It's post-pandemic, and now you get the joys of working from home. No commute, you can sleep in, sometimes, you even wear pajamas to your meetings. Who sees what pants you are wearing on your Zoom or Teams meetings anyway, right? Sometimes, you may even get away with not showing the camera, or using Zoom to do your make-up for you.
Until, that dog. The little yappy dog next door...he just will not stop making noise. One moment, it's whining. Next, it's crying, then, it's barking.
You walk over to the door and try to talk to him, even give a little tap to tell him it's ok. You hear him jump up and scratch on the door. "Great," you think to yourself. "Now he wants to play. But how am I ever going to get any work done...or peace around here?"
But more importantly, you ask yourself, "How can my Community Manager help me?"
Talk to your neighbor. Before involving the manager as the mediator, the best step between neighbors at Condominiums, Homeowners Associations, and Planned Communities is to talk to your neighbor. He/She/They may not know that the dog is creating an issue for you - especially if he/she/they are not home during the day. Not everyone has the privilege of having a doggie cam or the ability to check it. Start with a conversation and see how it goes. You might make a really good friend in the process!
Contact your manager. If you have tried talking to your neighbor, or you do not have their contact information, contact your manager and see if your manager can give it a whirl. Sometimes a friendly call from the manager makes your neighbor know that the complaint is "serious enough" to warrant attention, but it is not a "nasty violation letter" which has to mention next steps, including fines.
Violation of the Rules. If contacting the neighbor yourself, and the nice communication from the manager does not work, the next step is a warning letter saying that the dog is creating a nuisance, which is a violation of the Community's Rules and Regulations. This is an official letter that is connected to the Unit Owner's account and mentions penalties in the future (fines) if the failure to correct the nuisance is not resolved. In this case, the dog needs to stop creating noise at all hours of the day, repeatedly.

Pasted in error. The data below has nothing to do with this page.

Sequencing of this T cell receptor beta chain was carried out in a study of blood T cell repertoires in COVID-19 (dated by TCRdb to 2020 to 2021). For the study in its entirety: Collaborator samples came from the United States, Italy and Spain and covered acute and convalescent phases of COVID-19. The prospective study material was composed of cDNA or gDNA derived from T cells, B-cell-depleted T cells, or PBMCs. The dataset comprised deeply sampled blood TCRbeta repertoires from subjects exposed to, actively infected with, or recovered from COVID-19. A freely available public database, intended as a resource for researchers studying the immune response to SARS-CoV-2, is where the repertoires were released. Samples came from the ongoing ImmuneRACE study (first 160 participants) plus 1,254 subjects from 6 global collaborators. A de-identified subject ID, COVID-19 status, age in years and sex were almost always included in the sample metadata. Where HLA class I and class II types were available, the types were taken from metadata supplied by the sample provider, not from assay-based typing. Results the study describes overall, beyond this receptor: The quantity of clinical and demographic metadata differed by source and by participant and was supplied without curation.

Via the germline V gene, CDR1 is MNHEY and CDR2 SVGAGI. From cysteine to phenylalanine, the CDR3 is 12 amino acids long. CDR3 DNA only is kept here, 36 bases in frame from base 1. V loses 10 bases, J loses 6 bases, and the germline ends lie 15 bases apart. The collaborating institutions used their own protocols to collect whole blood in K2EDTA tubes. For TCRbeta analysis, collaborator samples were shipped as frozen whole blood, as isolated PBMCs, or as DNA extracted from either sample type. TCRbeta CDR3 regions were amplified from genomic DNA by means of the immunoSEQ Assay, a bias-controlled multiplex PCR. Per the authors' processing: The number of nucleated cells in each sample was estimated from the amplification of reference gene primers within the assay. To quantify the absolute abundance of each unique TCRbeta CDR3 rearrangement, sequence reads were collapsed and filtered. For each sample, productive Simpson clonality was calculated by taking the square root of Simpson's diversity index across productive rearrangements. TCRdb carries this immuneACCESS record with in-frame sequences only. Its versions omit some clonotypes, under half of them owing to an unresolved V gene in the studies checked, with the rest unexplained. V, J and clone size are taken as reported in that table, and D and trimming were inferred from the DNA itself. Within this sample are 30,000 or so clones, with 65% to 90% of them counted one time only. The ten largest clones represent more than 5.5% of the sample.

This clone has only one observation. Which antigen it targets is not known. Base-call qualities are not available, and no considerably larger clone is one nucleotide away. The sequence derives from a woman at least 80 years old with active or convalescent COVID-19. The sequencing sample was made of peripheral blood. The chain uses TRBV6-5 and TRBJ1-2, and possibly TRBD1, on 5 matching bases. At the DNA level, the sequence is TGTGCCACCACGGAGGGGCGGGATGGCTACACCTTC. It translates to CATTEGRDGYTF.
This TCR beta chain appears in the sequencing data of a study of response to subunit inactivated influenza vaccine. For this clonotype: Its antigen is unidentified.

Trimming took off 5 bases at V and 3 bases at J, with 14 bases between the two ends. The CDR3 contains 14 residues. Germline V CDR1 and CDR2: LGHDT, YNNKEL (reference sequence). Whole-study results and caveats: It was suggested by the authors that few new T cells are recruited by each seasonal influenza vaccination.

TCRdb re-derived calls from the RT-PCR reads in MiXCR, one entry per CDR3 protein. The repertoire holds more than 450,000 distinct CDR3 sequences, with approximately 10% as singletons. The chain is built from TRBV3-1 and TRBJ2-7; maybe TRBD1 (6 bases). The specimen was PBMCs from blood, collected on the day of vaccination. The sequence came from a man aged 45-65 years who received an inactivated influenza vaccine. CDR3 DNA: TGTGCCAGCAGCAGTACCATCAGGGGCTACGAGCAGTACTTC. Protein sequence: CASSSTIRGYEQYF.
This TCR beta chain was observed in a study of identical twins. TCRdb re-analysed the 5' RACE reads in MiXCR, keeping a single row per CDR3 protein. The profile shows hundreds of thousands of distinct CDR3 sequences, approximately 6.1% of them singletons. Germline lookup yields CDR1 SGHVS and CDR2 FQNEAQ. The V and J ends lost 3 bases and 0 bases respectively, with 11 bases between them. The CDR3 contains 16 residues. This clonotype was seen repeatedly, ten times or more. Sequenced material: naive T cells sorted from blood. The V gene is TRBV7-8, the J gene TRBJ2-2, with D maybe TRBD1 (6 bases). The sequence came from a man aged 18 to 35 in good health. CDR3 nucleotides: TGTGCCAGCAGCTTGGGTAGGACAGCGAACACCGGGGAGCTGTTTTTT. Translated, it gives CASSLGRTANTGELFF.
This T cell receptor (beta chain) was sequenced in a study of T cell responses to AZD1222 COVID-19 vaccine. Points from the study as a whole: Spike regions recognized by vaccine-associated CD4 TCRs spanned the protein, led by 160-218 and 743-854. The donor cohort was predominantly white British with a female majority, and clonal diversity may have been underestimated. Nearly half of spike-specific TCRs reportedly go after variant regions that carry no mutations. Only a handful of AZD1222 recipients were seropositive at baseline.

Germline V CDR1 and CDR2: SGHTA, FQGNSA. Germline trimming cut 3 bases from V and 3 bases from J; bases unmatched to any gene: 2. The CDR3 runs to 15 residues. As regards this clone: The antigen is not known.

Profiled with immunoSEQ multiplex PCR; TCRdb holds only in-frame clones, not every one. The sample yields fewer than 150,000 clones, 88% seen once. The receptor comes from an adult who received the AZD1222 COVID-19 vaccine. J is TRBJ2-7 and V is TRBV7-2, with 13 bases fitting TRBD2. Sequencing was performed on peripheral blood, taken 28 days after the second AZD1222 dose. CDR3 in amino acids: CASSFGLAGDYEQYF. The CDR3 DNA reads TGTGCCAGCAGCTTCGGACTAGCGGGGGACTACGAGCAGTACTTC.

Additional Violations - with fines. Yes - those continued violation letters with repeat incidents carry penalties, or fines. These fines are issued against the unit owner's account and are collected as a penalty against the unit owner. Some unit owners comply very quickly when fined; others ignore it. But fines can be collected in court and also at resale. They are a strong deterrent for rule breakers.
Animal Rights Activists. If a dog is barking, crying, and whining all day, the dog may not be in the best care. You, as a neighbor (not your Community Manager), could report the animal for suspected abuse, and see if a local animal rights group could provide assistance.
Summary: Homeowners move into a planned community to enjoy peaceful living. All unit owners agree to the same Rules and Regulations upon moving into the Association and are bound by those rules. Sometimes, a homeowner may forget a rule, or may not realize that they are breaking it. It is always best to approach a neighbor with a neighbor-to-neighbor issue first, before involving your management company. It is better received and feels less formal. However, your management company is here to help you if you are not able to amicably solve the problem together through kind steps as well as rule enforcement.
Bricck Property Management is a boutique property management firm with corporate offices in King of Prussia, PA and a satellite office in Fort Lauderale, FL. Bricck provides best-in-class property management services to Condominiums, Homeowner's Associations, and Planned Communities in Pennsylvania, Delaware, New Jersey, Maryland, and Florida. Contact us today for a cost efficient and high customer service level proposal today!